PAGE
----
New mix from and interview with Bai-ee for volume 17 of A 5 Mag Mix, our flagship House Music mix and interview series for 5 Magazine.
From the Bay Area by way of Chicago, Bai-ee is one of the beautiful people that bring you Housepitality and the labels audioJazz and SS Records. It’s been awhile since he last did a mix for us, so let’s roll it back and hit record again.
Our full interview with Bai-ee follows the mix below.
Previously in A 5 Mag Mix: Nonfiction, Victor Simonelli, Dave Allison, Luke Solomon, Tyree Cooper, Till Von Sein, Groove Junkies, DJ E-Clyps, Henry Street Music founder Johnny D., Jeremy Sylvester, DJ Godfather, Mr. Mendel, Naeem & Gusto, Parris Mitchell, Zernell and Kool Vibe.
1) Jose Padilla | Lollipop (I:Cube RMX) | International Feel
2) Bjak | Keep it Movin | Bucketround
3) Brian Harden | Light Essence | Perpetual Rhythms
4) Garrett David & Adam Rowe | Sound Space | Stripped & Chewed
5) Hamza | Cielo
6) Scrubfish | Blue Eyes | Lutefisk Records
7) B. Rich & C. Simmonds | Pro-T-Us | Cross Section Records
8) Upswing Dubs (aka Alex Agore) | All the Time | Closer to Truth
9) Format B | Chunky (Club Mix) Edit
10) Legwork | Mean to Me | Legwork Records
11) Sean Smith | Acid Sunday | Smooth Agent Rec
12) JP Soul | You Want Her | ROAM Rec
13) Manuel Sahagun | Memories | Tooman Rec
14) Frique | Are You Here for the Music (Bai-ee’s Caravan RMX Inst.) | Lea Music
15) Hot Plate | Steve (Kid Enigma RMX) | Concise Music
16) Bret Relish | Sum (Rubb Sound System RMX) | Chicago Jaxxx
17) Translucent | Sensation Rmx
18) Nakt | Virex
19) The Loose Control Band | Yea | Acid Ahora
20) Ed Nine | Timeless | Groove Access
21) Unknown | Cover Ups Vol 2
How has Housepitality been going since we last spoke?
The HousePit is growing… New, young faces are pouring in, mixing with regulars and increasing overall numbers. This has allowed us not only to continue booking aggressively (touring talents both established and obscure), but to help guide certain young individuals on club etiquette. People know they can come to us on any Wednesday and be subjected to world class talent. We now want to assure attendees that we provide an equally classy and safe environment. We are taking a visible stance on how to keep your hands to yourself and not approach the opposite sex like Tinder was your first foray into dating (as recognized most recently by Mutek’s similar support for the “Consent is Sexy” campaign). There has always been an issue with this and we want to confront it face-to-face. Things are going very positively.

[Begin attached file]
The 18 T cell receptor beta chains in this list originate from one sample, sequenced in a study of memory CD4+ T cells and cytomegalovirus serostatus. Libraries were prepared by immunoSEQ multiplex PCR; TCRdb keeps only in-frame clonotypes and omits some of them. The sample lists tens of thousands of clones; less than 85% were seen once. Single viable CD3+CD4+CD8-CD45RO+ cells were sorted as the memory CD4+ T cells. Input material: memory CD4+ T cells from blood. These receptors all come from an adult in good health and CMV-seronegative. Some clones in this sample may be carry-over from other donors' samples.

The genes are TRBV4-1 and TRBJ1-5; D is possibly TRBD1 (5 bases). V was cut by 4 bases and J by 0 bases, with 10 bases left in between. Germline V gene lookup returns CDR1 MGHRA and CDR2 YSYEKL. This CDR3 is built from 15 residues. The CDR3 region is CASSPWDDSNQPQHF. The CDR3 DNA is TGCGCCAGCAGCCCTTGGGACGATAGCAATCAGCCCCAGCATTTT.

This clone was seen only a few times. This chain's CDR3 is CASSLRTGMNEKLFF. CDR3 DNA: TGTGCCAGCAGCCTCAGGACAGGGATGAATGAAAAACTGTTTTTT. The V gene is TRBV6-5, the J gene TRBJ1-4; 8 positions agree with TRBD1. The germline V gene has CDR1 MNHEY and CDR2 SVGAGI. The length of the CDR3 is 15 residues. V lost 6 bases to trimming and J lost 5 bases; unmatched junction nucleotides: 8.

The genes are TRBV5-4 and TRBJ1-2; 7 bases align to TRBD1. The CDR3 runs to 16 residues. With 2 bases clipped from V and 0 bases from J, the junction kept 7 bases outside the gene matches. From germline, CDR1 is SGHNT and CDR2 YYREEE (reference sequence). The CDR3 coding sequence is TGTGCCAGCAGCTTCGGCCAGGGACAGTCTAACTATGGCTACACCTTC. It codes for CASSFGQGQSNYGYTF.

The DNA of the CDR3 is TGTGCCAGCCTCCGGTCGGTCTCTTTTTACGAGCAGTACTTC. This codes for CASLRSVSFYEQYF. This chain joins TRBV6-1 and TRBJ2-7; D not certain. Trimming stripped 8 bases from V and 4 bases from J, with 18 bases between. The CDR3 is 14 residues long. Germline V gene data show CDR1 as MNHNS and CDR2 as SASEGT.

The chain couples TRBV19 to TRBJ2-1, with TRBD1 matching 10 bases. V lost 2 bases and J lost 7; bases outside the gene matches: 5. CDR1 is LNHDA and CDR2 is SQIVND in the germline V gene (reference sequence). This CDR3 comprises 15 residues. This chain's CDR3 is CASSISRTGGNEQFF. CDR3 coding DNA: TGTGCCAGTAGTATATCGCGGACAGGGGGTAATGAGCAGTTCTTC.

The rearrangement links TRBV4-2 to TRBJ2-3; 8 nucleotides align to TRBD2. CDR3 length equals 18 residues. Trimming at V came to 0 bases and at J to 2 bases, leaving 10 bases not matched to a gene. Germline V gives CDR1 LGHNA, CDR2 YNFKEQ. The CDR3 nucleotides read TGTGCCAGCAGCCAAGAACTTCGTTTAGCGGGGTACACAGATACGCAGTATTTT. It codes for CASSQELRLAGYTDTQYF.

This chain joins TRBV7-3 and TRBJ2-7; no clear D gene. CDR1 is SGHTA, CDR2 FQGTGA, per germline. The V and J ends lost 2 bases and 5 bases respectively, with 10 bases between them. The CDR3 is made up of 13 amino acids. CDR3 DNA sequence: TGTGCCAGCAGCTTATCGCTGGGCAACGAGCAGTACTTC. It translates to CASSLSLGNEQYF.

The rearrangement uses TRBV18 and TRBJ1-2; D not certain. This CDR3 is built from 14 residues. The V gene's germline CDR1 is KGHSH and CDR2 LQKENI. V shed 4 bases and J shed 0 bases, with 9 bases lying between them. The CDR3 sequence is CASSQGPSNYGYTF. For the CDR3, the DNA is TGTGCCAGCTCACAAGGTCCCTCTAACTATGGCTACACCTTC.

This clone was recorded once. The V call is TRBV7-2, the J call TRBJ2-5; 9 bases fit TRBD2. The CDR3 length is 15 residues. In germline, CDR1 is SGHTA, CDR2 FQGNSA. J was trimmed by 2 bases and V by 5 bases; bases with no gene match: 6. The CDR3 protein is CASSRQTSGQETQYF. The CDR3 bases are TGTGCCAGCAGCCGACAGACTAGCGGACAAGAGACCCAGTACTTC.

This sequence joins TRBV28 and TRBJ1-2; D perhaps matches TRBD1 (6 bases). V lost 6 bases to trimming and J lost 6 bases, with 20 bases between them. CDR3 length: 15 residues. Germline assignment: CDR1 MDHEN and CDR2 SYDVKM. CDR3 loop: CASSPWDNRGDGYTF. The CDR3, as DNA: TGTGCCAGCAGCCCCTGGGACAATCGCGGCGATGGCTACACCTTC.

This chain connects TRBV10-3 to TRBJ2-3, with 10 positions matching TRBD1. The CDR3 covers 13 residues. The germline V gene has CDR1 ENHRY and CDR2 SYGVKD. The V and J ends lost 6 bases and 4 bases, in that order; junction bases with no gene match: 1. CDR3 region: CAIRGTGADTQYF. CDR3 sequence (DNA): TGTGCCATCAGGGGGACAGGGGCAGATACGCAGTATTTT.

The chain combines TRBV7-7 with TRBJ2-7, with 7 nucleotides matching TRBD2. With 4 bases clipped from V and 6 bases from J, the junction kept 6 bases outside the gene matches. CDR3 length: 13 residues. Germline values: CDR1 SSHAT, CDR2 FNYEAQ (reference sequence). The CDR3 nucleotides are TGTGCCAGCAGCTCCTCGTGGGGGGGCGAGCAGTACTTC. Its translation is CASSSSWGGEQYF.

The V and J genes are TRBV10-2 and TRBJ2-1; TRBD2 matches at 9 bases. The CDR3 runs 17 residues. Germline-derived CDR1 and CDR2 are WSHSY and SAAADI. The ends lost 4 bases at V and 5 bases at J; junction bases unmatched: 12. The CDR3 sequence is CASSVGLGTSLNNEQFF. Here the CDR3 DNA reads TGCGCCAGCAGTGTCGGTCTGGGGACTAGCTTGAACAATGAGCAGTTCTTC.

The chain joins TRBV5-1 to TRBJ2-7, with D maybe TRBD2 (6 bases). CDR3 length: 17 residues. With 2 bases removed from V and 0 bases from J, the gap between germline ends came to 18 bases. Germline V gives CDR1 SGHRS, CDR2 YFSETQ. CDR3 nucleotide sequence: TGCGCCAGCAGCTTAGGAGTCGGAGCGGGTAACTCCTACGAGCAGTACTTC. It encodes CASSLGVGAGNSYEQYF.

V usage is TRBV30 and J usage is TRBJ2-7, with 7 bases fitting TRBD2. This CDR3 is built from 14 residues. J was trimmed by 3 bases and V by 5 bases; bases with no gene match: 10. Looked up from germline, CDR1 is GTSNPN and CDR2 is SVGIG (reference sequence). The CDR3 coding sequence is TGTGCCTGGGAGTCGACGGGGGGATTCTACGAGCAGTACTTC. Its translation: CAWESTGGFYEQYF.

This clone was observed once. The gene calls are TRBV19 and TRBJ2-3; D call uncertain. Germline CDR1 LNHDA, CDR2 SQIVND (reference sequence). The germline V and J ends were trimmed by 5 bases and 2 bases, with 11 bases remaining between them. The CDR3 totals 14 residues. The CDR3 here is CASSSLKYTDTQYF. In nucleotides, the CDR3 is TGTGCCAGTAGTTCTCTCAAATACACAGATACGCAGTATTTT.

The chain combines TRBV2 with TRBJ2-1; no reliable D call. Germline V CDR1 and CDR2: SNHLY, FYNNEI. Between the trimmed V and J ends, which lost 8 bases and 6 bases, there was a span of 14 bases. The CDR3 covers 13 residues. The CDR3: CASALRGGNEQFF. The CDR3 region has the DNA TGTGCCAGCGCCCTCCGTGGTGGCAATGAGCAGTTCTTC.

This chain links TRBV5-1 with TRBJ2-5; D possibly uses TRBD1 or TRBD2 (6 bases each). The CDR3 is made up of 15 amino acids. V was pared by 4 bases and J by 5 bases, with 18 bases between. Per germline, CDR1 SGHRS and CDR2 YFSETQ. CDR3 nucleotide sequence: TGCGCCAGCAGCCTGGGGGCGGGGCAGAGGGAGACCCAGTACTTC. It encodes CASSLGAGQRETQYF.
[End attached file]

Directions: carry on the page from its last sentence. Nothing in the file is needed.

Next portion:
I’ve never been, but you manage to cover kind of the whole House Music demographic in terms of your bookings for it, don’t you?
Headliners, openers and side-room talents are a direct reflection of the diversity we have amongst our resident DJs. It takes a combined effort to keep things fresh when curating a weekly like Housepitality. Miguel Solari does a great job approving and challenging the different ideas we all bring to the table (and vice-versa). It also speaks to the original concept of the night, that House Music is an umbrella genre (as well as being hospitable to both our guests behind the decks and in front).